Affordability When you buy a drug online in, you buy it directly from the provider. The price does not include, for example, rental costs, like it does when you purchase a medicine at a land-based pharmacy. Besides, you can choose to buy a generic drug instead of a brand one. Most brand name medicines have generic alternatives, which have a similar chemical composition but are much less expensive. Generic drugs have the same dosage, pharmacological effect, indications, and contraindications as their brand name counterparts. Many potential buyers express concern that quality may be compromised in cheaper generic medications. In fact, a generic drug is a replica of its brand name counterpart, which can be legally produced (if approved by the FDA) when the patent for the latter expires. Brand name drugs are more highly priced because the manufacturer has invested a large sum in research, development, and marketing. Finally, reputable Canadian online pharmacies use contemporary marketing options. To attract clientele, they arrange promotion actions and offer substantial discounts from time to time.

Your Grandmother is a Bodyhacker

Bodyhacker Grandmother by Quinn Dombrowski

Your Grandmother is a Bodyhacker

Your grandmother is a bodyhacker. No really, she is. Ask her!  Well, ok, maybe don’t ask, but it’s likely that she falls into the definition of a bodyhacker or “cyborg.”

We throw around words like “cyborg,” “bodyhacking” and “wetware” these days like they’re the buzzwords of tomorrow. And not 50+ years in the future like Disney’s Tomorrowland version of tomorrow, we mean now. Next month. Yesterday. With movies like Ex Machina making gangbusters and sparking minds worldwide, the idea of a cyborg is getting talked about and accepted more and more. And chances are you’re a bodyhacker yourself. As covered What is Bodyhacking?, the term can really refer to any form of body modification for the improvement of function, skills, or preference. Tattooing, one of the oldest forms of body modification, is bodyhacking, as is cosmetic surgery, vision correction, the taking of pharmaceuticals or supplements, and replacement body parts. Dentures, new hips, and prosthetics may be the first thing you think of when discussing modern day bodyhacking, but so are pacemakers, insulin pumps, and numerous other devices that we have been employing for decades.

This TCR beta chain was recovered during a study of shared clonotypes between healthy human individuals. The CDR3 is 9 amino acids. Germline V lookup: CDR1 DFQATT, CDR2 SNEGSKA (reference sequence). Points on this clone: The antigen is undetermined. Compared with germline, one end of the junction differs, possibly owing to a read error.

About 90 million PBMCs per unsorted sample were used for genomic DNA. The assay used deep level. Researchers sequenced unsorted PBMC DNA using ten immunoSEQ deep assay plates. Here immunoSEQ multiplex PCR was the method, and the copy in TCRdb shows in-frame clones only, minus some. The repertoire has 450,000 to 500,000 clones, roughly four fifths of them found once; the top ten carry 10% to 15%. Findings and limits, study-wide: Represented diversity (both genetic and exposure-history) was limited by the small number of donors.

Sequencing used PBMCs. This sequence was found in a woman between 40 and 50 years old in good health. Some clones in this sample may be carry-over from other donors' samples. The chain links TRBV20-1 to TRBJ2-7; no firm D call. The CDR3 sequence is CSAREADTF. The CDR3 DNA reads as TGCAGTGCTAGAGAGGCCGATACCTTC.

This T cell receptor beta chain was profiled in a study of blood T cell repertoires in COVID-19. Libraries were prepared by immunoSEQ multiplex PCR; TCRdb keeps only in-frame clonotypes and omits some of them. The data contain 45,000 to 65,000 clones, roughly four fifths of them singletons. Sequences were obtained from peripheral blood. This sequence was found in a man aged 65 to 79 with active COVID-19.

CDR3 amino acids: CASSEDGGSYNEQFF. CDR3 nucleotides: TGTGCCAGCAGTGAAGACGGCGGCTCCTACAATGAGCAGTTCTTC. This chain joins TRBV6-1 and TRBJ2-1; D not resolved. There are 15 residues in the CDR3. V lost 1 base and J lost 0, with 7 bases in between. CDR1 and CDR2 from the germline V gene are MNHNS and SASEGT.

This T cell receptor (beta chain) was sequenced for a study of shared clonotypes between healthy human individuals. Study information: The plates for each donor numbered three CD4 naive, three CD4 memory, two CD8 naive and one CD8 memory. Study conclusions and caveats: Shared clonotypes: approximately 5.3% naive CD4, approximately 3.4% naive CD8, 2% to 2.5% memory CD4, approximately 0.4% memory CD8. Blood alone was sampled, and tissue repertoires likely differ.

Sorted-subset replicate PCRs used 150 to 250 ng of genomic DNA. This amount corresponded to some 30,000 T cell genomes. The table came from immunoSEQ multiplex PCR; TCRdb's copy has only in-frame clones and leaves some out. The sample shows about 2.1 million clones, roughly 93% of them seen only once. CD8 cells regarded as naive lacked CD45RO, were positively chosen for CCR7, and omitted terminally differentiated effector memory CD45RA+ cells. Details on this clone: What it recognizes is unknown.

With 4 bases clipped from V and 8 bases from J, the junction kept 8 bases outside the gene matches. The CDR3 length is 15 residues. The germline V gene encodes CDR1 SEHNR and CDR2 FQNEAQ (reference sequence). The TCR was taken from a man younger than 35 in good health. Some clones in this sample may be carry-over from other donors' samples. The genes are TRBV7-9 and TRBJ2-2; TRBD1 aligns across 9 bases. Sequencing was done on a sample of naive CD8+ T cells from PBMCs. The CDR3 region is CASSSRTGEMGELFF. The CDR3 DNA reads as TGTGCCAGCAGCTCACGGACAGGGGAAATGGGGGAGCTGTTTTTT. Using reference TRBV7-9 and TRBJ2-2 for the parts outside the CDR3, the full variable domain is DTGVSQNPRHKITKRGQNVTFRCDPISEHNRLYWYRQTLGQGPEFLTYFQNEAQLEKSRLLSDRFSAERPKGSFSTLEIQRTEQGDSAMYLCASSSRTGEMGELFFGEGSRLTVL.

Don’t believe us? Take your Grandmother Eleanor for example. She’s hip (or post-hip, with the titanium replacement she had a decade ago), uses email, and still somehow manages to print out her digital photos. She’s living in a retirement community with other octogenarians who are passing their days telling tales of grand and great-grand babies, playing golf, and visiting an ever-increasing list of doctors as humans are apt to once their bodies start to age.

Eleanor found out she had Type 1 Diabetes when she was 36, and was thrilled when she was able to be fitted with an insulin pump for proper regulation of her condition in the mid 1980s. She didn’t think of herself of a cyborg then, but instead took it as a sign of the technological advancements of the past few decades. It’s around this time she also started dying her hair, but she will deny it if you ask her.

When she found herself having trouble with her teeth, she was fitted with porcelain dentures which became a (mostly) effortless part of her routine. Eventually, her hip gave out due to osteoarthritis, and she received a hip replacement made from titanium and polyethylene, and infused with vitamin E to help stop oxidization. Perhaps one of the easier adjustments for her was adapting to using bifocals, something that greatly improved the quality of her life, especially when playing cards or meeting with her reading group. With the advancements in plastic lenses and the decreased cost of frames due to the competition generated by the Internet, Eleanor is able to own several pairs to match her mood.

Her doctor encouraged her to use a Fitbit to track her steps, and has helped her understand the charts and how tracking this information can be a means of motivation. Her iPad reminds her to take her medications at the appointed times and these medications cover everything from handling her hypothyroidism, dealing with dementia and mental decline, to high blood pressure. Thankfully, Eleanor hasn’t needed a pacemaker, but her husband does—so he’s a bodyhacker too.

So Eleanor is looking at at least seven different ways she is modifying her body and how she experiences it—seven ways she’s hacking her body for better results. From hormone regulation for hypothyroidism to using vitamin-infused titanium and polyethylene body parts, Eleanor is truly an example of a modern human: a post-hip, bodyhacking, augmented cyborg. Now obviously this doesn’t mean she’s going to go all Terminator on you at the next family reunion (though no promises if you forget her birthday,) and it’s unlikely that she’s going to be pressuring you to get an RFID chip implanted in your arm. She’s still “herself,” but a better, augmented self, supported through the use of technology and body modification.


  • Eleanor is 85
  • Born in 1930
  • Diagnosed with type 1 in 1966
  • Gets insulin pump mid 80s

Photo by  Quinn Dombrowski on Flickr

Susan Butler

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